Summary of Results
VALS segmentation methodology identifies the psychographic characteristic of a person and matches them with the market segments that are applicable for businesses. It determines the attitudes and perceptions of individuals and proposes the course of actions in targeting and marketing. The survey is based on questions related to behavioral decisions, emotional preferences, and self-perceptions. Each respondent receives the results that allocate him or her to the primary and secondary segment groups. While the primary one is the critical behavioral patterns that define decision-making, the secondary characteristics influence the attitudes only in some circumstances. The survey results show that my primary group is Strivers, and the secondary group is Survivors. Strivers are the young achievers, who aim for better lives and work hard to achieve the goals in the future. They love modern culture and street style, as well as use technology for exploring creativity. Strivers invest in their clothing and try to create fun around them. They are the young dreamers, who have issues with achieving the tangible goals due to inability to plan correctly. On the contrary, Survivors find comfort in their routine and sustain long-term relationship with familiar people. They possess brand loyalty, become used to same products, and appreciate absence of risk. The group shows no dependency on opinion of others because they appreciate current state of affairs and take time to love the day. Finally, they enjoy the comfort of their lives, and they typically represent older group of customer. Therefore, VALS categorized my results into two categories that contradict each other. While my primary group includes mostly young active enthusiasts, the secondary category consists of older traditionalists. Moreover, Strivers represent the trendy fashionistas, Survivors are traditional conservatives.
Nielsen segmentation methodology has a demographic, geographic, and partially psychographic approach to market segmentation. The project identifies the geographical area and divides the citizens into major segments by demographics. Based on the income status, age, race, and education level, Nielsen determines consumer preferences, such as ownership of cars, houses, and hobbies. In my geographical area PRIZM proposes five consumer segments. I would identify with Young influential. They are the representatives of young and middle age people with midscale income. They try to balance work and leisure, try to pursue active lifestyle and outdoorsy activities. The demographic characteristics include variety of ethnicities and age groups, but the group does not have kids and own house. Thus, I am one of Young influential due to my middle income, active lifestyle, attempt to balance fun and work, as well as love for sitcoms and modern technology.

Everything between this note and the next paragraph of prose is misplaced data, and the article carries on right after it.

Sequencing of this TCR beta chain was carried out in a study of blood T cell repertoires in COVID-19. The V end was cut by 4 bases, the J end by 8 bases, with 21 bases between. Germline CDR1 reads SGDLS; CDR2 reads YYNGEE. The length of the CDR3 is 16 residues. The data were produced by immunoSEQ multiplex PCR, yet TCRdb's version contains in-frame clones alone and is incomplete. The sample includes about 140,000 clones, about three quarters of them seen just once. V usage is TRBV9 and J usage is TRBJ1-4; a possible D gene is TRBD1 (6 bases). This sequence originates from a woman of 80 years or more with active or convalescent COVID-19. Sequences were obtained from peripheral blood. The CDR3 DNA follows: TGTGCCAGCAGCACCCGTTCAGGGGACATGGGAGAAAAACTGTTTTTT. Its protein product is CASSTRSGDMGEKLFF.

The Accuracy of Results
Based on the results presented in the previous section, Nielsen methodology seems to be more accurate. The methodology offers a selection of market segments that a person can identify with based on measurable factors. For example, age, ethnicity and income are tangible and visible elements that are no negotiable. Nielsen derives the conclusion about behavioral choices and psychographic preferences based on measurable individual characteristic. On the contrary, VALS classifies a person into a segment based on Likert scale preference survey. The description related to demographic features is limited to four questions, which significantly hinders the accuracy of definition. Moreover, the segmentation is further complicated by a large number of different psychographic segments. The methodology seems to have lower validity due to limited assessment of preferences, which are critical for segmentation. Thus, VALS grouped me with Survivors as a secondary market that represents the oldest customers. They are traditionalists, while I am open to experiments and new emotions. Also, I love technology and new media, and I rarely watch TV. Consequently, VALS secondary segmentation is completely inaccurate and faulty. Probably the reason for the inconsistency is explained by the complex nature of psychographic factors of segmentation. The small survey is not sufficient for clearly establishing the individual behavioral patterns.
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The Analysis of Two Methodologies